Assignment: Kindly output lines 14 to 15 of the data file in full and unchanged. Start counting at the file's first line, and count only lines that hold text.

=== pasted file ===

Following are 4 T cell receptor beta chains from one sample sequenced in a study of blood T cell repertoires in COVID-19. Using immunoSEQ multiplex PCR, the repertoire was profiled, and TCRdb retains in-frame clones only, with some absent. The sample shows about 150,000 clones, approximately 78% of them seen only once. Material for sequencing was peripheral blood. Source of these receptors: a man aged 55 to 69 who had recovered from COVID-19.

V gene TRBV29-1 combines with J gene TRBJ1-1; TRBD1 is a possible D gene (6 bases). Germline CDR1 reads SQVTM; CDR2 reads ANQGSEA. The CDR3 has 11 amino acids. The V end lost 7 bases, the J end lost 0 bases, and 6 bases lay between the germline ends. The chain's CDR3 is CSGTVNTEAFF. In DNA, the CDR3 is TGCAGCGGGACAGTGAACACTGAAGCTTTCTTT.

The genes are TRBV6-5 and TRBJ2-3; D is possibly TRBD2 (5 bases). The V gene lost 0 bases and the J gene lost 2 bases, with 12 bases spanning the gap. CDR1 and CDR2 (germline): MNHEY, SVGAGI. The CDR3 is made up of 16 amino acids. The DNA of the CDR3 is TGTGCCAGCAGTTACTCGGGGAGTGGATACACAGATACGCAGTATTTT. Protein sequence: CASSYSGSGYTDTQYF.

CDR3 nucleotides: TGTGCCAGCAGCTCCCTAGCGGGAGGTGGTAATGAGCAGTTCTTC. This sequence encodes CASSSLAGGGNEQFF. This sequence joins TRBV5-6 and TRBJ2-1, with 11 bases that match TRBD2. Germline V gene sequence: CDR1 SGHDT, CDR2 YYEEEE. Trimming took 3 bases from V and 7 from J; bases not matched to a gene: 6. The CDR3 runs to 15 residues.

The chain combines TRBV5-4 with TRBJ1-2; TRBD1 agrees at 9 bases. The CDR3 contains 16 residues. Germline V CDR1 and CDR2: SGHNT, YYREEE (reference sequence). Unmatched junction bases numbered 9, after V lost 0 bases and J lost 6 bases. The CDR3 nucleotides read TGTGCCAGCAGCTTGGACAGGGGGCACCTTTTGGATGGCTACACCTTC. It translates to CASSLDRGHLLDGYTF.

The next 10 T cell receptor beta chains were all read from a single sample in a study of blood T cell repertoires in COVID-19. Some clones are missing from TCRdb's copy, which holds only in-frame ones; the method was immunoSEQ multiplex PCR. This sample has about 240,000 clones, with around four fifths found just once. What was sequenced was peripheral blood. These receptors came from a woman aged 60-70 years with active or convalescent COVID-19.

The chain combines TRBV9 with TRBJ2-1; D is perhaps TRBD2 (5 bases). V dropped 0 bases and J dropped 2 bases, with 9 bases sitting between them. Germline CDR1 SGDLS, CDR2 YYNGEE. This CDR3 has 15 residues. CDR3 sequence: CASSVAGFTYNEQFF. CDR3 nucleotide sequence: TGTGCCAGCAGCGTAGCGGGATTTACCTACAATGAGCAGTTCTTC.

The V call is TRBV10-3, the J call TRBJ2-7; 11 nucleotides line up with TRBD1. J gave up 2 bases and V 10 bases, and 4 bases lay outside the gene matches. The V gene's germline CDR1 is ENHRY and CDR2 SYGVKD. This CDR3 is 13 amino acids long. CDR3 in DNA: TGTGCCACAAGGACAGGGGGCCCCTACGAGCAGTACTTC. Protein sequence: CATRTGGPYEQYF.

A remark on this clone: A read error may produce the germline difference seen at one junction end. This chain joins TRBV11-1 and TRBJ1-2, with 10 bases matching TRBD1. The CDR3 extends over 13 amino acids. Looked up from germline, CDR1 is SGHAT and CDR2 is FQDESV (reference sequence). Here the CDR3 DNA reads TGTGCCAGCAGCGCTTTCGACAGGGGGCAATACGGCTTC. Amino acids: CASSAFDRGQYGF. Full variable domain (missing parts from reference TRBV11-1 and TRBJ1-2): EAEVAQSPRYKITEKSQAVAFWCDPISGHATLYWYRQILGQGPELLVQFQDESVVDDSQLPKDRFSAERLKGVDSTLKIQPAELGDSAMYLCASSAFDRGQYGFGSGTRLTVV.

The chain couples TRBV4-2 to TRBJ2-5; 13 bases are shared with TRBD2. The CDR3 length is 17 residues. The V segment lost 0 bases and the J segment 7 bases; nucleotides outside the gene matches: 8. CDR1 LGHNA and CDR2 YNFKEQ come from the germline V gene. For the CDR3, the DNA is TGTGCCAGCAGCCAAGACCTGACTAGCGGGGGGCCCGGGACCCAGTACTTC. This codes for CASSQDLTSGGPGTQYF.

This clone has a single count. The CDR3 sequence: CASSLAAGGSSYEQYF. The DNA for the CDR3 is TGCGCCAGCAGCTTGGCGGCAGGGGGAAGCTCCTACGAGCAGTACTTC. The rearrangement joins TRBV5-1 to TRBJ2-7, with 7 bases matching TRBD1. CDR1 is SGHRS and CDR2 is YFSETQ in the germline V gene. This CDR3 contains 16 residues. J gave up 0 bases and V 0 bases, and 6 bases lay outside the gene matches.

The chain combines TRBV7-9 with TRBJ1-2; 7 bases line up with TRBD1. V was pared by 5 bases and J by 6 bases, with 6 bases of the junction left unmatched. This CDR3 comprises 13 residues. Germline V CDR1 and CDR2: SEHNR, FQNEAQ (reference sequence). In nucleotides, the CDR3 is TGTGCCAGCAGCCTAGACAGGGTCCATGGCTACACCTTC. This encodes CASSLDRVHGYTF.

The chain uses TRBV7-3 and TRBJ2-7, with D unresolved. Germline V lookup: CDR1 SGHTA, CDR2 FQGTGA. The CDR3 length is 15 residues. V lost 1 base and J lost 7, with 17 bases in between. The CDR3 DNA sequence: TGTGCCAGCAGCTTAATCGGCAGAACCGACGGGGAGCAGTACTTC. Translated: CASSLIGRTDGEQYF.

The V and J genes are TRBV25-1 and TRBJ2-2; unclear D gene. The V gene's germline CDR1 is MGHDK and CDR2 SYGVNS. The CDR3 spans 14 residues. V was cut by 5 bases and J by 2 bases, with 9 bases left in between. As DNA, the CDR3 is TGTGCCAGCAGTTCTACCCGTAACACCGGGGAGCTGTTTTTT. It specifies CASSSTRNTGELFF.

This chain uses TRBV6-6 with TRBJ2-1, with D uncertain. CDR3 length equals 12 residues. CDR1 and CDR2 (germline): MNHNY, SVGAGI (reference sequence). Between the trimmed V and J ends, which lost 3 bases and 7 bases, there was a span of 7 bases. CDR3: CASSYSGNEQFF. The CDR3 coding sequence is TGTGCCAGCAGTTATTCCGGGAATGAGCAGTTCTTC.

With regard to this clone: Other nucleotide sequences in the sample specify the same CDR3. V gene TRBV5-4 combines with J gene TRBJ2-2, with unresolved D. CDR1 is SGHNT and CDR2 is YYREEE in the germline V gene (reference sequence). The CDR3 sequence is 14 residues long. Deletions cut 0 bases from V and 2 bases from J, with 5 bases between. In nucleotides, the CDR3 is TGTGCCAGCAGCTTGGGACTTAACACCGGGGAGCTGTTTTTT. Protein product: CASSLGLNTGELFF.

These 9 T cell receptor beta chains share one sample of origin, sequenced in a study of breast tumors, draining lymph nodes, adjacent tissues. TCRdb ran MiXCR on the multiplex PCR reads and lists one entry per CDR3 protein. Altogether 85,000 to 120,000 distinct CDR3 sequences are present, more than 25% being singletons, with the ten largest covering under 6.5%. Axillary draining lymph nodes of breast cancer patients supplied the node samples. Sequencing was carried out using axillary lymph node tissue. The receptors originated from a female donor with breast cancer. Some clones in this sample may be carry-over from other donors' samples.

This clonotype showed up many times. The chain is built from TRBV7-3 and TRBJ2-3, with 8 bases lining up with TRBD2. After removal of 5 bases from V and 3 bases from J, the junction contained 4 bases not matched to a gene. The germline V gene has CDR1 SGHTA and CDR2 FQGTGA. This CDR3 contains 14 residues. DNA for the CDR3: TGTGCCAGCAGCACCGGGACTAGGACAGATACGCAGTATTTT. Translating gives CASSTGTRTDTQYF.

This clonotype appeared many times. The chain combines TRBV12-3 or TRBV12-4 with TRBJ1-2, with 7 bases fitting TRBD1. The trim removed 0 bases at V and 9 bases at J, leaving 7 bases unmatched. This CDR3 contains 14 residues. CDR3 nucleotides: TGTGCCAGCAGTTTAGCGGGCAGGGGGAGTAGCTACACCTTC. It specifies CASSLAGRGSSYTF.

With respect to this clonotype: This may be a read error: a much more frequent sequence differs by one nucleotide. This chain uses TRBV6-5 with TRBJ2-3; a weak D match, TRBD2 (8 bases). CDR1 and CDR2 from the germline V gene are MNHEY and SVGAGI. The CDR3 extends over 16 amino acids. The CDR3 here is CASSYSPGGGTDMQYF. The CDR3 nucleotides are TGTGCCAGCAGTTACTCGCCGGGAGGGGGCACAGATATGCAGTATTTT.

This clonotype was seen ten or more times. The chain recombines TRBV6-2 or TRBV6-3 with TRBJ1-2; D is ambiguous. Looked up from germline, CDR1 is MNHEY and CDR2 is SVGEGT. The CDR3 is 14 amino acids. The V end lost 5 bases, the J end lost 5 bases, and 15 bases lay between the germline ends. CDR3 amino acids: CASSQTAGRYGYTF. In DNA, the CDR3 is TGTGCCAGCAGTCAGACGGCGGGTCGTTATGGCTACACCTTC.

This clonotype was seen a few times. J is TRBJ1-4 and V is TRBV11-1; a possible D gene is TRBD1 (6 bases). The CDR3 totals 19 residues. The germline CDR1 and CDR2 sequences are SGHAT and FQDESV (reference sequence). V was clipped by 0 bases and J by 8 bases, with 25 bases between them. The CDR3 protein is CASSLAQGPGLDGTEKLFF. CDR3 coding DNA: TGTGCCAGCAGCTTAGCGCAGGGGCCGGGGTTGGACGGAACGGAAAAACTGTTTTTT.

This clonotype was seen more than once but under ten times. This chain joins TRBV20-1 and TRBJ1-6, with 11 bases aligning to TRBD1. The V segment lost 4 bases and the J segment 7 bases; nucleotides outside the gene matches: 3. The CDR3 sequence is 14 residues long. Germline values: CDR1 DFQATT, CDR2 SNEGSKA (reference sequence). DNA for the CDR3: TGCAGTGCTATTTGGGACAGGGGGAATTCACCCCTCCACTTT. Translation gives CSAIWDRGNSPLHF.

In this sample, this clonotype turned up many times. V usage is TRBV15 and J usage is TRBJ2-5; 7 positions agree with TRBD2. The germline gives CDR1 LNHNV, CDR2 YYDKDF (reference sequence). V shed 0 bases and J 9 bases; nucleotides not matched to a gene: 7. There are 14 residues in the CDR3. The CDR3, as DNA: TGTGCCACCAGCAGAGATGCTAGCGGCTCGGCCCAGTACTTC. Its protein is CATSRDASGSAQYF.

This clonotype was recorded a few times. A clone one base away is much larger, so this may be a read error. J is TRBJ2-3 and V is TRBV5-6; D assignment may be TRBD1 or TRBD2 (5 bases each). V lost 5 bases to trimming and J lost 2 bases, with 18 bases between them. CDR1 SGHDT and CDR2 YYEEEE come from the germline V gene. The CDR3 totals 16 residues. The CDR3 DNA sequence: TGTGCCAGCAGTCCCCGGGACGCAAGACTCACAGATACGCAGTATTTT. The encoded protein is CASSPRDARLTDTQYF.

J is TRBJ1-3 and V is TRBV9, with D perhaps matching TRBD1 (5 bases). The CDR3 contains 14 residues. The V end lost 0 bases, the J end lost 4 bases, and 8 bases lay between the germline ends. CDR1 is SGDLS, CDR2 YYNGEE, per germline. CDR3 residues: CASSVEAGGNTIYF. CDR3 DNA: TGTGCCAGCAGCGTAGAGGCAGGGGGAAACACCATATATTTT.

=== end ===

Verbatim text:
The V and J genes are TRBV25-1 and TRBJ2-2; unclear D gene. The V gene's germline CDR1 is MGHDK and CDR2 SYGVNS. The CDR3 spans 14 residues. V was cut by 5 bases and J by 2 bases, with 9 bases left in between. As DNA, the CDR3 is TGTGCCAGCAGTTCTACCCGTAACACCGGGGAGCTGTTTTTT. It specifies CASSSTRNTGELFF.

This chain uses TRBV6-6 with TRBJ2-1, with D uncertain. CDR3 length equals 12 residues. CDR1 and CDR2 (germline): MNHNY, SVGAGI (reference sequence). Between the trimmed V and J ends, which lost 3 bases and 7 bases, there was a span of 7 bases. CDR3: CASSYSGNEQFF. The CDR3 coding sequence is TGTGCCAGCAGTTATTCCGGGAATGAGCAGTTCTTC.